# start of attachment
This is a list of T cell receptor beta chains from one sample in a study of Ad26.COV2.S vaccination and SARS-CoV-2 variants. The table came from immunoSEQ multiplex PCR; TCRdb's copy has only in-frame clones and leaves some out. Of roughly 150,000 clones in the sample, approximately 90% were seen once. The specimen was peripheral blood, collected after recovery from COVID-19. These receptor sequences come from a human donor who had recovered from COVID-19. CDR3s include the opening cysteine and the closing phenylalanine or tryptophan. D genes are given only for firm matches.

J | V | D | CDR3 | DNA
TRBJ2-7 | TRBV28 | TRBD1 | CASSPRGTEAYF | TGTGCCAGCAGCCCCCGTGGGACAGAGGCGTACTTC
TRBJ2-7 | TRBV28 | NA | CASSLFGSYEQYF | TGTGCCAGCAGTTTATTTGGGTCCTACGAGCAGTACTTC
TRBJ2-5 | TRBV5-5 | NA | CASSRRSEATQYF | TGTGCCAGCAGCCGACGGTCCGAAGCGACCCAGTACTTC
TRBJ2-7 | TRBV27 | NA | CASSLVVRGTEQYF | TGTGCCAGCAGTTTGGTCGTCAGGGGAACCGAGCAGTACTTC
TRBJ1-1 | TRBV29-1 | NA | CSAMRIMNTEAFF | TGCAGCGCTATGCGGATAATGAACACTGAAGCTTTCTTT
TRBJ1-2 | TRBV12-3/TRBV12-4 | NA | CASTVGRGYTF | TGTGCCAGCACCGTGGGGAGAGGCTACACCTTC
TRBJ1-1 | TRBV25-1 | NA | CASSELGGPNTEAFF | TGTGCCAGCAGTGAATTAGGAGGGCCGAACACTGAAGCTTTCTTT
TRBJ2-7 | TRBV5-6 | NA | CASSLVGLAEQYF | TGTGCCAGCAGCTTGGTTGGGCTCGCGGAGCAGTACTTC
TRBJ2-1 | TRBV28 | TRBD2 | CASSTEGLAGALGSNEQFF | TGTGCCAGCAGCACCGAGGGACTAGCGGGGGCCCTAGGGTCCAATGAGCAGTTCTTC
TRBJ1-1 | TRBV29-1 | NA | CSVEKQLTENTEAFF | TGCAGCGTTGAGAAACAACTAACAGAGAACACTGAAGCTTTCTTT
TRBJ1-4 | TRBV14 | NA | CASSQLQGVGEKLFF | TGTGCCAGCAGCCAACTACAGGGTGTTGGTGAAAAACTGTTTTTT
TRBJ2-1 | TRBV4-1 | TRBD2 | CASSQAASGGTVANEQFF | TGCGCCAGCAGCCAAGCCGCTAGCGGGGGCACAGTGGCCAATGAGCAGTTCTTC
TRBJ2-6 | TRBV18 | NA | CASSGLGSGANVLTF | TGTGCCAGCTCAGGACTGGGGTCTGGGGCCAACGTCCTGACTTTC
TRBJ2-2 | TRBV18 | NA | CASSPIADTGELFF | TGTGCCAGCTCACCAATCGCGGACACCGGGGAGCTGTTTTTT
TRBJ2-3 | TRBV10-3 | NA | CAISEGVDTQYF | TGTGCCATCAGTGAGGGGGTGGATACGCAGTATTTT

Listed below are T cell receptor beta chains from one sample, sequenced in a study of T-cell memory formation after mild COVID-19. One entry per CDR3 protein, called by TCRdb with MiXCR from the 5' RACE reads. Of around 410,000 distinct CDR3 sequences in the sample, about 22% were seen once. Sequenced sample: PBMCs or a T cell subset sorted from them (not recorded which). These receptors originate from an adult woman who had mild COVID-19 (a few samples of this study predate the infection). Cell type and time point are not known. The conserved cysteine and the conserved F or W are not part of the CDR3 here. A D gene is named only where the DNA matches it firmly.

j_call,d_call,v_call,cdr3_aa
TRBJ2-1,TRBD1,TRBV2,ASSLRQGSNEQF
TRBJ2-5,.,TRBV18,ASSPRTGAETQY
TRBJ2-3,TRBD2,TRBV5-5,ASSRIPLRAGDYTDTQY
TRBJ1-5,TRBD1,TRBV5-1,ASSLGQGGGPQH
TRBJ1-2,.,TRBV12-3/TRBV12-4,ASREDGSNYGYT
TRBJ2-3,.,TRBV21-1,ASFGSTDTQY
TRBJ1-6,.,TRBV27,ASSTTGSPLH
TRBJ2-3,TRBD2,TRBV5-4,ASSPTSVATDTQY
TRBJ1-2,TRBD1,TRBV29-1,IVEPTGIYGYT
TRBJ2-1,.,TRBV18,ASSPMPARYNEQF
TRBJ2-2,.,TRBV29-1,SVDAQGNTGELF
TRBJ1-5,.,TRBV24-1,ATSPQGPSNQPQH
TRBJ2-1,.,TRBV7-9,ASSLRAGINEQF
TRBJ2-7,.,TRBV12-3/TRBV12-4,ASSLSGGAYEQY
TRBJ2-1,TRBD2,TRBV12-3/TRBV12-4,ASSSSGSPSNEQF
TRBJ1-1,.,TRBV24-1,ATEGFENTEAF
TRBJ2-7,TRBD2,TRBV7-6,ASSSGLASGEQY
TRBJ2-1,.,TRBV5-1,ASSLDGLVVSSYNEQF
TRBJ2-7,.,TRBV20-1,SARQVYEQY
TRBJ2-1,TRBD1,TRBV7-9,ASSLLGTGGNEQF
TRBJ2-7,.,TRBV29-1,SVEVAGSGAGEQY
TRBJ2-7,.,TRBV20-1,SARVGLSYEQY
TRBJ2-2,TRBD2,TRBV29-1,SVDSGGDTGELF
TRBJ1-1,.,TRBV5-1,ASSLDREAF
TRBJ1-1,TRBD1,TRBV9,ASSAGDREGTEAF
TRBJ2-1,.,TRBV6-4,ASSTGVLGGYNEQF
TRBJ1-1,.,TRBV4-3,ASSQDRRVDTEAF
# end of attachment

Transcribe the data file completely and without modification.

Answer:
This is a list of T cell receptor beta chains from one sample in a study of Ad26.COV2.S vaccination and SARS-CoV-2 variants. The table came from immunoSEQ multiplex PCR; TCRdb's copy has only in-frame clones and leaves some out. Of roughly 150,000 clones in the sample, approximately 90% were seen once. The specimen was peripheral blood, collected after recovery from COVID-19. These receptor sequences come from a human donor who had recovered from COVID-19. CDR3s include the opening cysteine and the closing phenylalanine or tryptophan. D genes are given only for firm matches.

J | V | D | CDR3 | DNA
TRBJ2-7 | TRBV28 | TRBD1 | CASSPRGTEAYF | TGTGCCAGCAGCCCCCGTGGGACAGAGGCGTACTTC
TRBJ2-7 | TRBV28 | NA | CASSLFGSYEQYF | TGTGCCAGCAGTTTATTTGGGTCCTACGAGCAGTACTTC
TRBJ2-5 | TRBV5-5 | NA | CASSRRSEATQYF | TGTGCCAGCAGCCGACGGTCCGAAGCGACCCAGTACTTC
TRBJ2-7 | TRBV27 | NA | CASSLVVRGTEQYF | TGTGCCAGCAGTTTGGTCGTCAGGGGAACCGAGCAGTACTTC
TRBJ1-1 | TRBV29-1 | NA | CSAMRIMNTEAFF | TGCAGCGCTATGCGGATAATGAACACTGAAGCTTTCTTT
TRBJ1-2 | TRBV12-3/TRBV12-4 | NA | CASTVGRGYTF | TGTGCCAGCACCGTGGGGAGAGGCTACACCTTC
TRBJ1-1 | TRBV25-1 | NA | CASSELGGPNTEAFF | TGTGCCAGCAGTGAATTAGGAGGGCCGAACACTGAAGCTTTCTTT
TRBJ2-7 | TRBV5-6 | NA | CASSLVGLAEQYF | TGTGCCAGCAGCTTGGTTGGGCTCGCGGAGCAGTACTTC
TRBJ2-1 | TRBV28 | TRBD2 | CASSTEGLAGALGSNEQFF | TGTGCCAGCAGCACCGAGGGACTAGCGGGGGCCCTAGGGTCCAATGAGCAGTTCTTC
TRBJ1-1 | TRBV29-1 | NA | CSVEKQLTENTEAFF | TGCAGCGTTGAGAAACAACTAACAGAGAACACTGAAGCTTTCTTT
TRBJ1-4 | TRBV14 | NA | CASSQLQGVGEKLFF | TGTGCCAGCAGCCAACTACAGGGTGTTGGTGAAAAACTGTTTTTT
TRBJ2-1 | TRBV4-1 | TRBD2 | CASSQAASGGTVANEQFF | TGCGCCAGCAGCCAAGCCGCTAGCGGGGGCACAGTGGCCAATGAGCAGTTCTTC
TRBJ2-6 | TRBV18 | NA | CASSGLGSGANVLTF | TGTGCCAGCTCAGGACTGGGGTCTGGGGCCAACGTCCTGACTTTC
TRBJ2-2 | TRBV18 | NA | CASSPIADTGELFF | TGTGCCAGCTCACCAATCGCGGACACCGGGGAGCTGTTTTTT
TRBJ2-3 | TRBV10-3 | NA | CAISEGVDTQYF | TGTGCCATCAGTGAGGGGGTGGATACGCAGTATTTT

Listed below are T cell receptor beta chains from one sample, sequenced in a study of T-cell memory formation after mild COVID-19. One entry per CDR3 protein, called by TCRdb with MiXCR from the 5' RACE reads. Of around 410,000 distinct CDR3 sequences in the sample, about 22% were seen once. Sequenced sample: PBMCs or a T cell subset sorted from them (not recorded which). These receptors originate from an adult woman who had mild COVID-19 (a few samples of this study predate the infection). Cell type and time point are not known. The conserved cysteine and the conserved F or W are not part of the CDR3 here. A D gene is named only where the DNA matches it firmly.

j_call,d_call,v_call,cdr3_aa
TRBJ2-1,TRBD1,TRBV2,ASSLRQGSNEQF
TRBJ2-5,.,TRBV18,ASSPRTGAETQY
TRBJ2-3,TRBD2,TRBV5-5,ASSRIPLRAGDYTDTQY
TRBJ1-5,TRBD1,TRBV5-1,ASSLGQGGGPQH
TRBJ1-2,.,TRBV12-3/TRBV12-4,ASREDGSNYGYT
TRBJ2-3,.,TRBV21-1,ASFGSTDTQY
TRBJ1-6,.,TRBV27,ASSTTGSPLH
TRBJ2-3,TRBD2,TRBV5-4,ASSPTSVATDTQY
TRBJ1-2,TRBD1,TRBV29-1,IVEPTGIYGYT
TRBJ2-1,.,TRBV18,ASSPMPARYNEQF
TRBJ2-2,.,TRBV29-1,SVDAQGNTGELF
TRBJ1-5,.,TRBV24-1,ATSPQGPSNQPQH
TRBJ2-1,.,TRBV7-9,ASSLRAGINEQF
TRBJ2-7,.,TRBV12-3/TRBV12-4,ASSLSGGAYEQY
TRBJ2-1,TRBD2,TRBV12-3/TRBV12-4,ASSSSGSPSNEQF
TRBJ1-1,.,TRBV24-1,ATEGFENTEAF
TRBJ2-7,TRBD2,TRBV7-6,ASSSGLASGEQY
TRBJ2-1,.,TRBV5-1,ASSLDGLVVSSYNEQF
TRBJ2-7,.,TRBV20-1,SARQVYEQY
TRBJ2-1,TRBD1,TRBV7-9,ASSLLGTGGNEQF
TRBJ2-7,.,TRBV29-1,SVEVAGSGAGEQY
TRBJ2-7,.,TRBV20-1,SARVGLSYEQY
TRBJ2-2,TRBD2,TRBV29-1,SVDSGGDTGELF
TRBJ1-1,.,TRBV5-1,ASSLDREAF
TRBJ1-1,TRBD1,TRBV9,ASSAGDREGTEAF
TRBJ2-1,.,TRBV6-4,ASSTGVLGGYNEQF
TRBJ1-1,.,TRBV4-3,ASSQDRRVDTEAF